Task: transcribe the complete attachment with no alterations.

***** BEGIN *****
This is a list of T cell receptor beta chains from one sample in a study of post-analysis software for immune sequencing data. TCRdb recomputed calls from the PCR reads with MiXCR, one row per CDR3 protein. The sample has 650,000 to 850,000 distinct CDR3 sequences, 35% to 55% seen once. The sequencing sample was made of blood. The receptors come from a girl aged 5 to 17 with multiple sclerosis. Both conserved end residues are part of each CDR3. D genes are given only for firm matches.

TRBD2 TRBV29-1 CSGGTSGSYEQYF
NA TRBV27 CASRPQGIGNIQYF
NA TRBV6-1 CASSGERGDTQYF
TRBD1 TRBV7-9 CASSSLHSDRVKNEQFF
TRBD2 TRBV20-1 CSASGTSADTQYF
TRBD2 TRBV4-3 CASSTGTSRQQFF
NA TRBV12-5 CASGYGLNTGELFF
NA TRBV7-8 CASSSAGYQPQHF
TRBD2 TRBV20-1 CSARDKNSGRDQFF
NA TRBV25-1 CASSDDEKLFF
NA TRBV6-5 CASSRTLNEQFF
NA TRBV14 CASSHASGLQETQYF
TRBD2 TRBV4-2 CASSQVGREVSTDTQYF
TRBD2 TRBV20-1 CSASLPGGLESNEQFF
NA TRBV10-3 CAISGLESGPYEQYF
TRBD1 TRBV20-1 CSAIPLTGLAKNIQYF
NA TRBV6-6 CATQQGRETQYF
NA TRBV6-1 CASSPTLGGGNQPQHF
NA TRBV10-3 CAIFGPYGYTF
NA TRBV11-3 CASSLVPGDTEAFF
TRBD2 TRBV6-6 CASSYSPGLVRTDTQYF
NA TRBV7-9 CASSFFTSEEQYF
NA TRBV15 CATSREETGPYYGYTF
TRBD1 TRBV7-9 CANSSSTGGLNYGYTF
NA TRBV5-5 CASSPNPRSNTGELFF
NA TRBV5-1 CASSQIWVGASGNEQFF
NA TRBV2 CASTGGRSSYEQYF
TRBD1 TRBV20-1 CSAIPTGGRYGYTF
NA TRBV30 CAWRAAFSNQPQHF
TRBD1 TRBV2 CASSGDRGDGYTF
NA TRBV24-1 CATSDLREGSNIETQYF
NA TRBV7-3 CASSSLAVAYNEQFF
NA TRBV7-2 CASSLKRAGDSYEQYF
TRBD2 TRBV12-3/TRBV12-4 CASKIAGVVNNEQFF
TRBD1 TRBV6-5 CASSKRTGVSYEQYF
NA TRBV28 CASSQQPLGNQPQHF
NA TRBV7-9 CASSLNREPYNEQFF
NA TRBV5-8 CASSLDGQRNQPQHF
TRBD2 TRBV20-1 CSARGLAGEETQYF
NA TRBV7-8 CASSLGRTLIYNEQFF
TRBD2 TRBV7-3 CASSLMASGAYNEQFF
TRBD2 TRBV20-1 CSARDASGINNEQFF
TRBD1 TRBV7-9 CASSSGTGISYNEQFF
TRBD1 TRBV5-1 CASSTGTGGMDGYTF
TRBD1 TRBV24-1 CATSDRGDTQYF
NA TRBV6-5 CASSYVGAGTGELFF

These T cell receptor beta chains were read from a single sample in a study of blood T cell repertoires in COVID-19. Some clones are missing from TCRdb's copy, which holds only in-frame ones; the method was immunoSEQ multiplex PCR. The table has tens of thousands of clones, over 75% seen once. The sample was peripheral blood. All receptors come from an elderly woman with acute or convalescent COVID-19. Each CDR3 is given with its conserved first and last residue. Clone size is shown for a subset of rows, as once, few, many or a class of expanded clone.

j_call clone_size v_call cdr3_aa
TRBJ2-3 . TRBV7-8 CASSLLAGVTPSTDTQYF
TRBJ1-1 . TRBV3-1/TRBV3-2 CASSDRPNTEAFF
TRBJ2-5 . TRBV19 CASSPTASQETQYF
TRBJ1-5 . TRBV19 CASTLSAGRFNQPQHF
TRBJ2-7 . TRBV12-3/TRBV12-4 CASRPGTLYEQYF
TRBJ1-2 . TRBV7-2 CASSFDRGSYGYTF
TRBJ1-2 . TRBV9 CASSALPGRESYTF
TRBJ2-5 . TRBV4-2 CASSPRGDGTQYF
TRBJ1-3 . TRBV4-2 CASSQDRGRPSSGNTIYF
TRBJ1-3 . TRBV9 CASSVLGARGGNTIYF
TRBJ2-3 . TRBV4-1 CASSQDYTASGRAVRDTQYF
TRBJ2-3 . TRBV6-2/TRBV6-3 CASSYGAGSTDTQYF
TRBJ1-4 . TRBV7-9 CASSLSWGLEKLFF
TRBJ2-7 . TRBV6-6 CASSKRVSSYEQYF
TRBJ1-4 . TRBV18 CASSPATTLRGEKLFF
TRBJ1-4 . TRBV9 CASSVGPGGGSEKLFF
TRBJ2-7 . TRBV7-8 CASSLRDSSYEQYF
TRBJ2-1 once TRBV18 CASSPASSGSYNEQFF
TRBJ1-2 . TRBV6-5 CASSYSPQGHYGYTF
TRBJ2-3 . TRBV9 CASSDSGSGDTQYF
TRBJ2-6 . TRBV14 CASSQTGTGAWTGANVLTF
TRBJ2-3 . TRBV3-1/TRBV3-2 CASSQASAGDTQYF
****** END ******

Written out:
This is a list of T cell receptor beta chains from one sample in a study of post-analysis software for immune sequencing data. TCRdb recomputed calls from the PCR reads with MiXCR, one row per CDR3 protein. The sample has 650,000 to 850,000 distinct CDR3 sequences, 35% to 55% seen once. The sequencing sample was made of blood. The receptors come from a girl aged 5 to 17 with multiple sclerosis. Both conserved end residues are part of each CDR3. D genes are given only for firm matches.

TRBD2 TRBV29-1 CSGGTSGSYEQYF
NA TRBV27 CASRPQGIGNIQYF
NA TRBV6-1 CASSGERGDTQYF
TRBD1 TRBV7-9 CASSSLHSDRVKNEQFF
TRBD2 TRBV20-1 CSASGTSADTQYF
TRBD2 TRBV4-3 CASSTGTSRQQFF
NA TRBV12-5 CASGYGLNTGELFF
NA TRBV7-8 CASSSAGYQPQHF
TRBD2 TRBV20-1 CSARDKNSGRDQFF
NA TRBV25-1 CASSDDEKLFF
NA TRBV6-5 CASSRTLNEQFF
NA TRBV14 CASSHASGLQETQYF
TRBD2 TRBV4-2 CASSQVGREVSTDTQYF
TRBD2 TRBV20-1 CSASLPGGLESNEQFF
NA TRBV10-3 CAISGLESGPYEQYF
TRBD1 TRBV20-1 CSAIPLTGLAKNIQYF
NA TRBV6-6 CATQQGRETQYF
NA TRBV6-1 CASSPTLGGGNQPQHF
NA TRBV10-3 CAIFGPYGYTF
NA TRBV11-3 CASSLVPGDTEAFF
TRBD2 TRBV6-6 CASSYSPGLVRTDTQYF
NA TRBV7-9 CASSFFTSEEQYF
NA TRBV15 CATSREETGPYYGYTF
TRBD1 TRBV7-9 CANSSSTGGLNYGYTF
NA TRBV5-5 CASSPNPRSNTGELFF
NA TRBV5-1 CASSQIWVGASGNEQFF
NA TRBV2 CASTGGRSSYEQYF
TRBD1 TRBV20-1 CSAIPTGGRYGYTF
NA TRBV30 CAWRAAFSNQPQHF
TRBD1 TRBV2 CASSGDRGDGYTF
NA TRBV24-1 CATSDLREGSNIETQYF
NA TRBV7-3 CASSSLAVAYNEQFF
NA TRBV7-2 CASSLKRAGDSYEQYF
TRBD2 TRBV12-3/TRBV12-4 CASKIAGVVNNEQFF
TRBD1 TRBV6-5 CASSKRTGVSYEQYF
NA TRBV28 CASSQQPLGNQPQHF
NA TRBV7-9 CASSLNREPYNEQFF
NA TRBV5-8 CASSLDGQRNQPQHF
TRBD2 TRBV20-1 CSARGLAGEETQYF
NA TRBV7-8 CASSLGRTLIYNEQFF
TRBD2 TRBV7-3 CASSLMASGAYNEQFF
TRBD2 TRBV20-1 CSARDASGINNEQFF
TRBD1 TRBV7-9 CASSSGTGISYNEQFF
TRBD1 TRBV5-1 CASSTGTGGMDGYTF
TRBD1 TRBV24-1 CATSDRGDTQYF
NA TRBV6-5 CASSYVGAGTGELFF

These T cell receptor beta chains were read from a single sample in a study of blood T cell repertoires in COVID-19. Some clones are missing from TCRdb's copy, which holds only in-frame ones; the method was immunoSEQ multiplex PCR. The table has tens of thousands of clones, over 75% seen once. The sample was peripheral blood. All receptors come from an elderly woman with acute or convalescent COVID-19. Each CDR3 is given with its conserved first and last residue. Clone size is shown for a subset of rows, as once, few, many or a class of expanded clone.

j_call clone_size v_call cdr3_aa
TRBJ2-3 . TRBV7-8 CASSLLAGVTPSTDTQYF
TRBJ1-1 . TRBV3-1/TRBV3-2 CASSDRPNTEAFF
TRBJ2-5 . TRBV19 CASSPTASQETQYF
TRBJ1-5 . TRBV19 CASTLSAGRFNQPQHF
TRBJ2-7 . TRBV12-3/TRBV12-4 CASRPGTLYEQYF
TRBJ1-2 . TRBV7-2 CASSFDRGSYGYTF
TRBJ1-2 . TRBV9 CASSALPGRESYTF
TRBJ2-5 . TRBV4-2 CASSPRGDGTQYF
TRBJ1-3 . TRBV4-2 CASSQDRGRPSSGNTIYF
TRBJ1-3 . TRBV9 CASSVLGARGGNTIYF
TRBJ2-3 . TRBV4-1 CASSQDYTASGRAVRDTQYF
TRBJ2-3 . TRBV6-2/TRBV6-3 CASSYGAGSTDTQYF
TRBJ1-4 . TRBV7-9 CASSLSWGLEKLFF
TRBJ2-7 . TRBV6-6 CASSKRVSSYEQYF
TRBJ1-4 . TRBV18 CASSPATTLRGEKLFF
TRBJ1-4 . TRBV9 CASSVGPGGGSEKLFF
TRBJ2-7 . TRBV7-8 CASSLRDSSYEQYF
TRBJ2-1 once TRBV18 CASSPASSGSYNEQFF
TRBJ1-2 . TRBV6-5 CASSYSPQGHYGYTF
TRBJ2-3 . TRBV9 CASSDSGSGDTQYF
TRBJ2-6 . TRBV14 CASSQTGTGAWTGANVLTF
TRBJ2-3 . TRBV3-1/TRBV3-2 CASSQASAGDTQYF